Find Peace Instead of Panic: 5 Relaxation Techniques for Anxiety
Anxiety is stress dialed up to 100, and it is a condition that everyone faces — when it seems impossible to shake off that stress and anxiety, it may be time to consider reaching out to a professional for help, and finding practices that help soothe your mind. Coping with stress can be done with a few relaxation tips that will leave you feeling at peace instead of filled with panic.
There are various breathing exercises along with mindfulness meditation that are powerful relaxation techniques for anxiety relief. But first, we need to understand how the breathing process works and how it affects our bodies.
How the Quality of Your Breath Affects Your Central Nervous System
Breathing is vital for life, and it has a powerful influence over the functions in our body. Breathing in a specific way can be a calming technique for the body, but can also contribute to elevated stress levels, some of which may or may not be beneficial.
Our nervous system consists of two opposing systems, the parasympathetic nervous system (PSNS), and the sympathetic nervous system (SNS).
Parasympathetic. This is the heart rate modifier and is the “brake” which slows down our system through the Vagus nerve. The PSNS is triggered when we exhale, especially when we breathe out through our mouths.
When you exhale, blood goes back to your body from the lungs. Your heart rate slows down as the PSNS “brake” kicks in and calms the system down. This is why sighing feels so good.
Sympathetic: This is the “gas” which revs up our system and is triggered with each inhale. Have you ever found when you do cardio exercise, that you tend to want to gasp in air through your mouth? When you inhale, blood is taken from your heart and put into your lungs which takes it away from the rest of your body. “Gasping” or inhaling rapidly through your mouth is your body’s stress response manifesting.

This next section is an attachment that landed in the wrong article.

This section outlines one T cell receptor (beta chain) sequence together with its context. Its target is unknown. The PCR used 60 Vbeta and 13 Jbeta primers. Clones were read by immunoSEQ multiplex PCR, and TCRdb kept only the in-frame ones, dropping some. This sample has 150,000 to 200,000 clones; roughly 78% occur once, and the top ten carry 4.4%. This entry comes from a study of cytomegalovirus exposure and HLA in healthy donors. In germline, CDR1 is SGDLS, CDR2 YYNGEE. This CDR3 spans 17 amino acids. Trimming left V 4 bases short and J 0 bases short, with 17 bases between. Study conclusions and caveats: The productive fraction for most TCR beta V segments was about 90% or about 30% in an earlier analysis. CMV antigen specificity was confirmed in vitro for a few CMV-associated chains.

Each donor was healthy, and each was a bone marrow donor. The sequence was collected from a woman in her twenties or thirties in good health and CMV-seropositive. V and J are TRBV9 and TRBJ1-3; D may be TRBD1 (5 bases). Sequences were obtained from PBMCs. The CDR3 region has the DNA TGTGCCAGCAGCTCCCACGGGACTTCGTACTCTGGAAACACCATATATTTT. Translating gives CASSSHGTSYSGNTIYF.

The heart compensates by increasing in rate to pump more blood to the rest of the body. This triggers a stress response in the body. While not always bad, the shortened breath encountered during an episode of anxiety is largely caused by this process.
At Miami Hypnosis & Therapy, we strive to offer you the tools to find balance between both of these natural states. Here are a few breathing and relaxation techniques for anxiety that can help achieve this calmer state of mind.
Technique #1: Easy Counted Breath
This exercise is a powerful calming technique for the body that allows the heart rate to slow because the emphasis is on the exhale instead of the inhale.
- Inhale from the nose for a count of four.
- Exhale from the nose for a count of six. See if you can relax your jaw and notice any tensing in your abdominal muscles. If there are, soften that effort.
- Repeat six times before returning to your normal, everyday breath.
After a week or two of practicing this breath, try to increase the increments, without strain.
Technique #2: The 3-Part Breath
This breath moves your breath from the belly, through the diaphragm, and into the upper chest, gently and incrementally, to help you find ease and increase your capacity for deeper breathing.
- Start by either lying on your back, or you can be seated in a comfortable cross-legged position.
- Relax your face and body. Notice the state of your thoughts, and see if you can focus a little more on the quality of your normal breath